Equity capital is also a ownership capital. Equity shareholders enjoys the profit of the firm on one hand and bears the risk on the other hand. i) ii) iii) iv) Authorized capital: It is the maximum capital which an organization can issue. Issued capital: It is that part of authorized capital which is actually issued by the company. Subscribed capital: It is that capital which is subscribed by the public when it was issued. Called up and paid up capital: It is the equity capital which is actually paid by the investor. = Paid up equity capital + reserves and surplus / No. of equity shares. Face value: It is the normal price of the shares to be issued by the company. Issue price: It is the price at which the company issues the shares, usually its more than face value. Market price: When shares are traded in secondary market the prevailing price is a market price. Features of equity shares: i) ii) iii) iv) v) Residual claim on income:- After paying interest, tax, preference dividend, the remaining profit can be distributed to equity share holder. Residual claim on asset: While repaying capital also equity shareholders stands last. Right to control : the firm Voting rights are available to equity share holders Pre-emptive rights: This rights of equity shareholders makes the company to offer additional equity shares to existing equity holders before it is offered to general public. Limit liability arises in case of equity capital. It is a permanent source – no maturity period No compulsion to pay dividend It provides cushion to lenders Dividend on equity capital is tax exempted in the hands of investors.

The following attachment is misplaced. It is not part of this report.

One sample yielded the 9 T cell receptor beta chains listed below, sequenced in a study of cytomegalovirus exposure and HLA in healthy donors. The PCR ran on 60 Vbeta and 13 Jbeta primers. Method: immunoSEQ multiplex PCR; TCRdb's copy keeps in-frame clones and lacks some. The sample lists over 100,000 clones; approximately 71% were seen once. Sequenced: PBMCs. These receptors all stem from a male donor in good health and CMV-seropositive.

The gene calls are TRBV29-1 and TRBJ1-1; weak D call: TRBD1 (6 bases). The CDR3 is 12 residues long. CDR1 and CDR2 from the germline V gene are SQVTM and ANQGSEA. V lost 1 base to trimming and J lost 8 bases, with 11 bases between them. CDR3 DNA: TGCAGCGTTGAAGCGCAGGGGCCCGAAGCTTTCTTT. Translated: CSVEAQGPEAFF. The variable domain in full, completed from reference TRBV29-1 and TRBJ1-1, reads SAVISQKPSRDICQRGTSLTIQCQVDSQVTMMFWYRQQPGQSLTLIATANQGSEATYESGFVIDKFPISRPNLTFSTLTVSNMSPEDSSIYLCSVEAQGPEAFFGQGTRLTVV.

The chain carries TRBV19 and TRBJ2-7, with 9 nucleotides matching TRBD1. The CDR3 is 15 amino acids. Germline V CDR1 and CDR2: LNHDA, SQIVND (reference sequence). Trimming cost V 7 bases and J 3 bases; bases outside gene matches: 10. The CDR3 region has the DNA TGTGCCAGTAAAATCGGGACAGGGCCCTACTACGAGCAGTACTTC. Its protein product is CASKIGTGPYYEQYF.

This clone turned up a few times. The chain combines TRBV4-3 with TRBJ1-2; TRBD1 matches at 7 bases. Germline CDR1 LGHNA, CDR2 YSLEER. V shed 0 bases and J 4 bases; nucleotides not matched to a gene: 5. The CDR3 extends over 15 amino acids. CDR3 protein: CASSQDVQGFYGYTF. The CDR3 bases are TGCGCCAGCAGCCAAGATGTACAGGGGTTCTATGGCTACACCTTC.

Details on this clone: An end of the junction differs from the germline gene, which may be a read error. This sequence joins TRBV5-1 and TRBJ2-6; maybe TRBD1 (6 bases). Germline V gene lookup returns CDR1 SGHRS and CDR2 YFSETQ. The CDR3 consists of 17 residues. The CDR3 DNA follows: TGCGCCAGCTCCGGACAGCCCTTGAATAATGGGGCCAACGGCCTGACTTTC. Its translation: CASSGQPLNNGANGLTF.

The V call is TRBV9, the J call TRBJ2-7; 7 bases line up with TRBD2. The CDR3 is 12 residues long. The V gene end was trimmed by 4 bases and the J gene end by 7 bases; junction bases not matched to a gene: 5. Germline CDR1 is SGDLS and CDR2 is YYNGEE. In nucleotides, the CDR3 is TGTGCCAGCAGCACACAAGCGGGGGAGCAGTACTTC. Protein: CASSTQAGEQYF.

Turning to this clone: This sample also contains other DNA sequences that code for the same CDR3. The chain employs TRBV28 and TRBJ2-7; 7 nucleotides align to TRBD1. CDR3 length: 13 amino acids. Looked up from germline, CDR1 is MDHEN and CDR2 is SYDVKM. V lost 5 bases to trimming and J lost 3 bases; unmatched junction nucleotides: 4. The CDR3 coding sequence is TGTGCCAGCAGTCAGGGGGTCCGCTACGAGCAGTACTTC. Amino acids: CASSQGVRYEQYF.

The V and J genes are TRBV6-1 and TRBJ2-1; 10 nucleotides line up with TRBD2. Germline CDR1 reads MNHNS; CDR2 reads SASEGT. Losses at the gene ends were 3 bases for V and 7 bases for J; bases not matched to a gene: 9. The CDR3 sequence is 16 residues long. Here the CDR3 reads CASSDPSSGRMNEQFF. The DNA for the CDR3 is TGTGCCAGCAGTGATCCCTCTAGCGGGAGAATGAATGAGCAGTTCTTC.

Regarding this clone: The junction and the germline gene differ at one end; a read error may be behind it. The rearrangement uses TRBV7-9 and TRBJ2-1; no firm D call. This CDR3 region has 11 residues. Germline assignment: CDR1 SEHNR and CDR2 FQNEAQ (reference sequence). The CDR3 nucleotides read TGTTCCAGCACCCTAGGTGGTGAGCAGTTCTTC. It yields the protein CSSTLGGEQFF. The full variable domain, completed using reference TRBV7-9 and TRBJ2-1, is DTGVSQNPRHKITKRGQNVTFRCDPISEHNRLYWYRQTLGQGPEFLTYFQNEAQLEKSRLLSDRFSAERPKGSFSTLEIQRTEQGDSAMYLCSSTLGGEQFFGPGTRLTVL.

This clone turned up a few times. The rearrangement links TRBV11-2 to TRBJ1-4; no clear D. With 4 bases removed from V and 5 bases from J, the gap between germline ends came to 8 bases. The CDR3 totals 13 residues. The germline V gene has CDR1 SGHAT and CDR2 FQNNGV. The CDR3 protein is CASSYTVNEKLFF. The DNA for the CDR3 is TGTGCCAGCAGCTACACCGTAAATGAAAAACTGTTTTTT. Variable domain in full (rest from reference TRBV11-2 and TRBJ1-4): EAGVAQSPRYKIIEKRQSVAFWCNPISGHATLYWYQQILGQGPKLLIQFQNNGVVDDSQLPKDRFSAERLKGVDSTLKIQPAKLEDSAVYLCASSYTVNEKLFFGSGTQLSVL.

Book value: It is the value of the equity shares, as shown in the balance sheet.

vi) a) b) c) d)


Limitations: i) ii) Dilutes the control Floatation (issue cost) cost is very high


Dividend on equity is not allowed as deduction for tax purpose, more over there will be a additional tax on dividend declared.

Issue of equity shares: Firm can raise finance by issuing equity shares in different forms like: a) b) c) d) e) By going for IPO By going for subsequent issue By right issue By private placement By preferential allotment A) Initial public offer of equity shares (IPO):If the firm is issuing the shares for the first time, it is referred to as initial public offer. Initial public offer will be followed by listing of the equity shares in the stock exchange. Benefits of going public:

          
        

Access to capital Respectability Investors recognition Liquidity to promoters Signals from markets Dilution of control Loss of flexibility Disclosure Accountability Public pressure Costs associated with issue Approval of board of directors Appointment of lead managers (merchant banker) Appointment of other intermediaries like co-managers, underwriters, registrar, bankers, brokers etc. Filing of prospectus with SEBI Filing of prospectus with Registrar of companies. Printing and dispatch of prospectus Statutory announcement of the issue Promotion of the issue Collection of application by lead manager

Cost of going public (limitations):-

Steps involved in IPO

  

Processing of application by lead manager Allotment of shares Listing of the shares in stock exchange. B) Subsequent issue/ public issue by listed companies: